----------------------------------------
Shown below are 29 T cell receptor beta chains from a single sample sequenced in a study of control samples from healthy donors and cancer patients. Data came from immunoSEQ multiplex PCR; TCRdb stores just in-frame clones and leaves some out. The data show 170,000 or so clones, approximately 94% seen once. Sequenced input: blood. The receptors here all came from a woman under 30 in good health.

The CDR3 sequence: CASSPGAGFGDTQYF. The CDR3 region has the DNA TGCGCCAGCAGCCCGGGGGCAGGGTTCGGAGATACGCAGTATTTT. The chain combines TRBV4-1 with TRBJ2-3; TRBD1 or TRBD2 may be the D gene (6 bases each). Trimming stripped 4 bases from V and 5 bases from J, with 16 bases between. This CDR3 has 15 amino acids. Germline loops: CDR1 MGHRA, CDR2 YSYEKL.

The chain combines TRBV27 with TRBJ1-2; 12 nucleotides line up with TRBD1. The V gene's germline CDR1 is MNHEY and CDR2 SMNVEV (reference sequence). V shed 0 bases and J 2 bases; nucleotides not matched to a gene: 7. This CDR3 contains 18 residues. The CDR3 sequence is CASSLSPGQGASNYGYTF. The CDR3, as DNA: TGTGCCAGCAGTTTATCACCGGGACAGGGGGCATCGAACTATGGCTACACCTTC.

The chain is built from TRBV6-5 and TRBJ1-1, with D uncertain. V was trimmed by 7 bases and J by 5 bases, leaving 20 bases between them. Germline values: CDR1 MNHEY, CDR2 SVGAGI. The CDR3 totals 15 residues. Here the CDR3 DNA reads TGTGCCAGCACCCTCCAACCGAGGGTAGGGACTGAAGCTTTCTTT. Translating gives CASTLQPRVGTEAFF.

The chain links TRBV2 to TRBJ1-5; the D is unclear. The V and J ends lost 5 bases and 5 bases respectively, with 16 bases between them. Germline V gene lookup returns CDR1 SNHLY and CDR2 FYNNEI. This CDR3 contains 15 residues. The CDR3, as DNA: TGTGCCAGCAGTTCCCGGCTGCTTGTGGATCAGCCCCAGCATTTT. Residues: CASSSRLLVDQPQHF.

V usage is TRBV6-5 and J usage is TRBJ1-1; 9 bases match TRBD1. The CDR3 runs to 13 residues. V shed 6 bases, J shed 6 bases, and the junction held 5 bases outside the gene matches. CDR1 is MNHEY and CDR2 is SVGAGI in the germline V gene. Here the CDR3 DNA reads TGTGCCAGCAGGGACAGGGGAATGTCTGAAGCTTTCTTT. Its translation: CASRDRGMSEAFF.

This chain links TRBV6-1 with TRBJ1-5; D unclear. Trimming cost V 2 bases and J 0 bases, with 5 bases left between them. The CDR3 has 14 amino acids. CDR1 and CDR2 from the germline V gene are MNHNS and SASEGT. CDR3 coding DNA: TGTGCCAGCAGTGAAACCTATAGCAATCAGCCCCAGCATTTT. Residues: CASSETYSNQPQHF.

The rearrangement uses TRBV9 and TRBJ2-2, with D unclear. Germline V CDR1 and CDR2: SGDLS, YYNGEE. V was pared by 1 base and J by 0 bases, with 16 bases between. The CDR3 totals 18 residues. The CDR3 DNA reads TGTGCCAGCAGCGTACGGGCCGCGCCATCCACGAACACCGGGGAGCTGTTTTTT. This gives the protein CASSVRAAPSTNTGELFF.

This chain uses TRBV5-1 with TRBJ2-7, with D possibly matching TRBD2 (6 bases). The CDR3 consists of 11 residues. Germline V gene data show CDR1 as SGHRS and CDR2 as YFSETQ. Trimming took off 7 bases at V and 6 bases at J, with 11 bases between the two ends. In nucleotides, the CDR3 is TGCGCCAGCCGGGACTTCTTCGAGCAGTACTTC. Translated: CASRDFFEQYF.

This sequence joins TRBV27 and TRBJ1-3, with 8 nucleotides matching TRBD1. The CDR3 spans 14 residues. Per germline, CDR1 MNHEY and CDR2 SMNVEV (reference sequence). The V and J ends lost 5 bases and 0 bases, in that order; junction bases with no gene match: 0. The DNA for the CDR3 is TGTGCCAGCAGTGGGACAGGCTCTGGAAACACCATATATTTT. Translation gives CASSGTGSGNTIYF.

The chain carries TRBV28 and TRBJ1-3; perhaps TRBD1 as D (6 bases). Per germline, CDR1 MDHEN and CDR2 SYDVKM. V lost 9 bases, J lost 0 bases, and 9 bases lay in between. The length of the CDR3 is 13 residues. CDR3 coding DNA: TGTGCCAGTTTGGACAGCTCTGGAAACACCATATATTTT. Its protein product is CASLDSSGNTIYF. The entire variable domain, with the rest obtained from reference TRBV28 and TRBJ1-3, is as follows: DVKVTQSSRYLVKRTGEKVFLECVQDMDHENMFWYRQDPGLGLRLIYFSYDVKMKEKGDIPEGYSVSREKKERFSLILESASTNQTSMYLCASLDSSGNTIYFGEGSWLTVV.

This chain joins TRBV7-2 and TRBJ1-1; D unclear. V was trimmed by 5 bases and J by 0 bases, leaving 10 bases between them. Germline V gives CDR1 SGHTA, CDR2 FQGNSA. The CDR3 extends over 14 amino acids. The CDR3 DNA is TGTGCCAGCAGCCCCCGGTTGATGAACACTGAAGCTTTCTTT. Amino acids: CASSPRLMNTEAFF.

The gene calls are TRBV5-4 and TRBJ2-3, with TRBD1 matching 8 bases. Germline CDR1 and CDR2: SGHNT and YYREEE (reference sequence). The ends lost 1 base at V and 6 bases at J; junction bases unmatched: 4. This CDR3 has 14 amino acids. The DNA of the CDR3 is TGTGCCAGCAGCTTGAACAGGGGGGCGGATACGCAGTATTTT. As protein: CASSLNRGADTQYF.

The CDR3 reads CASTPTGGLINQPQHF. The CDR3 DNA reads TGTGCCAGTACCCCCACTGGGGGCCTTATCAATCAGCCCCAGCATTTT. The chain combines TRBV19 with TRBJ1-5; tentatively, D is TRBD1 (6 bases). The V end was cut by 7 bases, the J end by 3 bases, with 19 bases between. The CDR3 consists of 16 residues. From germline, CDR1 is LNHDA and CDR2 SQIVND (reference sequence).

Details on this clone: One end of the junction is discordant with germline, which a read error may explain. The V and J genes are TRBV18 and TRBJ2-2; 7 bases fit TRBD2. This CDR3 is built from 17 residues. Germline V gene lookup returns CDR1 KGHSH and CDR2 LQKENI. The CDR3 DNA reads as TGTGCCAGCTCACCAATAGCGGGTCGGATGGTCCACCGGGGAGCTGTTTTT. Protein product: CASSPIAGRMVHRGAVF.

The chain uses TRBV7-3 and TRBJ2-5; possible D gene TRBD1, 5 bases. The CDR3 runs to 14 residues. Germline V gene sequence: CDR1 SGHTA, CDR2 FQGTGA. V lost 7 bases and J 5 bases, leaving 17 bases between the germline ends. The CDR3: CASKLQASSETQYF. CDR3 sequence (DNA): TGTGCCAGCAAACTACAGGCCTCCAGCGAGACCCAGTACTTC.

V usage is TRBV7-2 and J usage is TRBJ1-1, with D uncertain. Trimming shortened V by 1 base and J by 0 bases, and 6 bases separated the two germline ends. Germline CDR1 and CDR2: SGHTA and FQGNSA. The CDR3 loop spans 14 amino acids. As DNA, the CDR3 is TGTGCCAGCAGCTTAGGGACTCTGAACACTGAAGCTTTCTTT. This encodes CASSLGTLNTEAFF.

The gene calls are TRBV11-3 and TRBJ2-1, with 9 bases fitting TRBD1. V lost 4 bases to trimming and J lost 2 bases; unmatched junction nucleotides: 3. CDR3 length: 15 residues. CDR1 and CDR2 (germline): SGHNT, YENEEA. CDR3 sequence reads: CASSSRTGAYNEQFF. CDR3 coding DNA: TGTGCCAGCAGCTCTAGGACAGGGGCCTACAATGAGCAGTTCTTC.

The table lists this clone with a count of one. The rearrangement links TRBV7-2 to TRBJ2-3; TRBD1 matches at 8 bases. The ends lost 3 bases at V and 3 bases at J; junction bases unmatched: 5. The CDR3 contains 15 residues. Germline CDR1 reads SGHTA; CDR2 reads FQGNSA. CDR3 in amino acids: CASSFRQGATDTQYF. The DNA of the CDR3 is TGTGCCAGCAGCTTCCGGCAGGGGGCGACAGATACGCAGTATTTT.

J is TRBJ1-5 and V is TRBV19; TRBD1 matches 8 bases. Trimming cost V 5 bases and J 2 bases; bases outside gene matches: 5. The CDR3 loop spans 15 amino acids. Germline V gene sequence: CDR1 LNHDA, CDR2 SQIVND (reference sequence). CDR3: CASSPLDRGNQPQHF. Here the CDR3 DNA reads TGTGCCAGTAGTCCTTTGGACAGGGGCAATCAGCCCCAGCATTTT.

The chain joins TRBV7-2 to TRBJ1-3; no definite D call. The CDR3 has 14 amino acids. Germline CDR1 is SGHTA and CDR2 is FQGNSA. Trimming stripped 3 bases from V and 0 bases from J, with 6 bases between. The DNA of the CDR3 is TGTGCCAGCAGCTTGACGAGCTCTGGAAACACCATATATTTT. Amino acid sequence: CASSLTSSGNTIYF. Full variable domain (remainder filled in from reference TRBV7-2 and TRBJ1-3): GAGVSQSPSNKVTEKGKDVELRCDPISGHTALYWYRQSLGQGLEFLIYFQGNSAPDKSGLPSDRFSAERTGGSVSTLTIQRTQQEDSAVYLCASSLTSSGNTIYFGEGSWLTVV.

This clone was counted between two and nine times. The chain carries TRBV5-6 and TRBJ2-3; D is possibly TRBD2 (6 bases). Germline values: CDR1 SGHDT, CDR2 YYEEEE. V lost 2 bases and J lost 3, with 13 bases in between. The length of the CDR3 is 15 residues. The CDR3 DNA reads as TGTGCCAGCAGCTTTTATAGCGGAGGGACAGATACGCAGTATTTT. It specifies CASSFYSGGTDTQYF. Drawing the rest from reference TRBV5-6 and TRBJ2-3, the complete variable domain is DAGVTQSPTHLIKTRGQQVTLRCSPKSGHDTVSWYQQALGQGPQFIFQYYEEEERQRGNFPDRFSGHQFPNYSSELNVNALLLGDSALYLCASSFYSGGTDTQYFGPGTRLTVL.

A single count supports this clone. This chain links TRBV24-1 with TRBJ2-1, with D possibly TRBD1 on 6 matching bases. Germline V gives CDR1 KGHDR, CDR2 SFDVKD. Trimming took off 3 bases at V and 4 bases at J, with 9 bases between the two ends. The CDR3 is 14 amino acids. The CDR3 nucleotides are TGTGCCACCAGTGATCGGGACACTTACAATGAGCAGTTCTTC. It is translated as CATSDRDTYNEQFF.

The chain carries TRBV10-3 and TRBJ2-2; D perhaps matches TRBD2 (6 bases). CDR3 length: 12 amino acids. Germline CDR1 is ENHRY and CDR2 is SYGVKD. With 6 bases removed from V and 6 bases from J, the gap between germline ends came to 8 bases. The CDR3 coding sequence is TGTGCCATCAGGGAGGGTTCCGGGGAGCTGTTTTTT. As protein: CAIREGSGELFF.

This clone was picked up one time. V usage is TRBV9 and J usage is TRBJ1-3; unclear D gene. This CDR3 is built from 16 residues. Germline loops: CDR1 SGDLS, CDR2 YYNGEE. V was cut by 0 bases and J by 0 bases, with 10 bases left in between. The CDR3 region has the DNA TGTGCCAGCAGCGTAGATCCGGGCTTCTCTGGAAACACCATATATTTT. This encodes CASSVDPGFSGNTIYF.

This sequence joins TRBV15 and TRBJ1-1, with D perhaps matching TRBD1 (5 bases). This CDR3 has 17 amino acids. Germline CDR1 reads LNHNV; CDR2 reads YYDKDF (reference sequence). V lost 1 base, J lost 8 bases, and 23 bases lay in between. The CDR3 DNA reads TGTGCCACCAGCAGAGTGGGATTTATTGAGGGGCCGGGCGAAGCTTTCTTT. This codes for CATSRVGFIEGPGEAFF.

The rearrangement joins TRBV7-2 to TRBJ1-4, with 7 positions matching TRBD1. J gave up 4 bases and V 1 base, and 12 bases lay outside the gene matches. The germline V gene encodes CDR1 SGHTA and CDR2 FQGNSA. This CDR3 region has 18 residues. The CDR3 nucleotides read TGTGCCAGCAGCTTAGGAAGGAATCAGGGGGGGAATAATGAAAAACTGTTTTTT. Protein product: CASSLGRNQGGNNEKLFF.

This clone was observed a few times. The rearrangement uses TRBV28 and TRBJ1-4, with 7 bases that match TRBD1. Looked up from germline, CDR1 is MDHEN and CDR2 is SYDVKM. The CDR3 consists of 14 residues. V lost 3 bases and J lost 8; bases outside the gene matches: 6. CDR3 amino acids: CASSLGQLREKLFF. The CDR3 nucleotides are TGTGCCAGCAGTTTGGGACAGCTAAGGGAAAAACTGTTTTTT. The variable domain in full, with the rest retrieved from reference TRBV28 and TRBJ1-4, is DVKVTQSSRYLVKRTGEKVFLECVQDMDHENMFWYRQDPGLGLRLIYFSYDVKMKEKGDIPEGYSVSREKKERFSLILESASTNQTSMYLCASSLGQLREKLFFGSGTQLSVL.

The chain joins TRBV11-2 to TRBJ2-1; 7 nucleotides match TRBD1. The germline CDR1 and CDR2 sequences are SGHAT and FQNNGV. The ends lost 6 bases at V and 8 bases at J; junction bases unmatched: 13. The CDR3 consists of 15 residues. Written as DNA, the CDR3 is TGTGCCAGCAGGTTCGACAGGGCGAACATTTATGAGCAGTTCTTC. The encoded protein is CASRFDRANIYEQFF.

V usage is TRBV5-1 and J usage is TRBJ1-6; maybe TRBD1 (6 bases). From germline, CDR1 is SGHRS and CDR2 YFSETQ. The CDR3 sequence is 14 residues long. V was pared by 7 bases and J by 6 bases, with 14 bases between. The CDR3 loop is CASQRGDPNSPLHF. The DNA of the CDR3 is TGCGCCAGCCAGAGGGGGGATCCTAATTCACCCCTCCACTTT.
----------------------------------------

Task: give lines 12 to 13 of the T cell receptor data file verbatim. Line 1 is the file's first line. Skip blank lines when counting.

This chain joins TRBV7-2 and TRBJ1-1; D unclear. V was trimmed by 5 bases and J by 0 bases, leaving 10 bases between them. Germline V gives CDR1 SGHTA, CDR2 FQGNSA. The CDR3 extends over 14 amino acids. The CDR3 DNA is TGTGCCAGCAGCCCCCGGTTGATGAACACTGAAGCTTTCTTT. Amino acids: CASSPRLMNTEAFF.

The gene calls are TRBV5-4 and TRBJ2-3, with TRBD1 matching 8 bases. Germline CDR1 and CDR2: SGHNT and YYREEE (reference sequence). The ends lost 1 base at V and 6 bases at J; junction bases unmatched: 4. This CDR3 has 14 amino acids. The DNA of the CDR3 is TGTGCCAGCAGCTTGAACAGGGGGGCGGATACGCAGTATTTT. As protein: CASSLNRGADTQYF.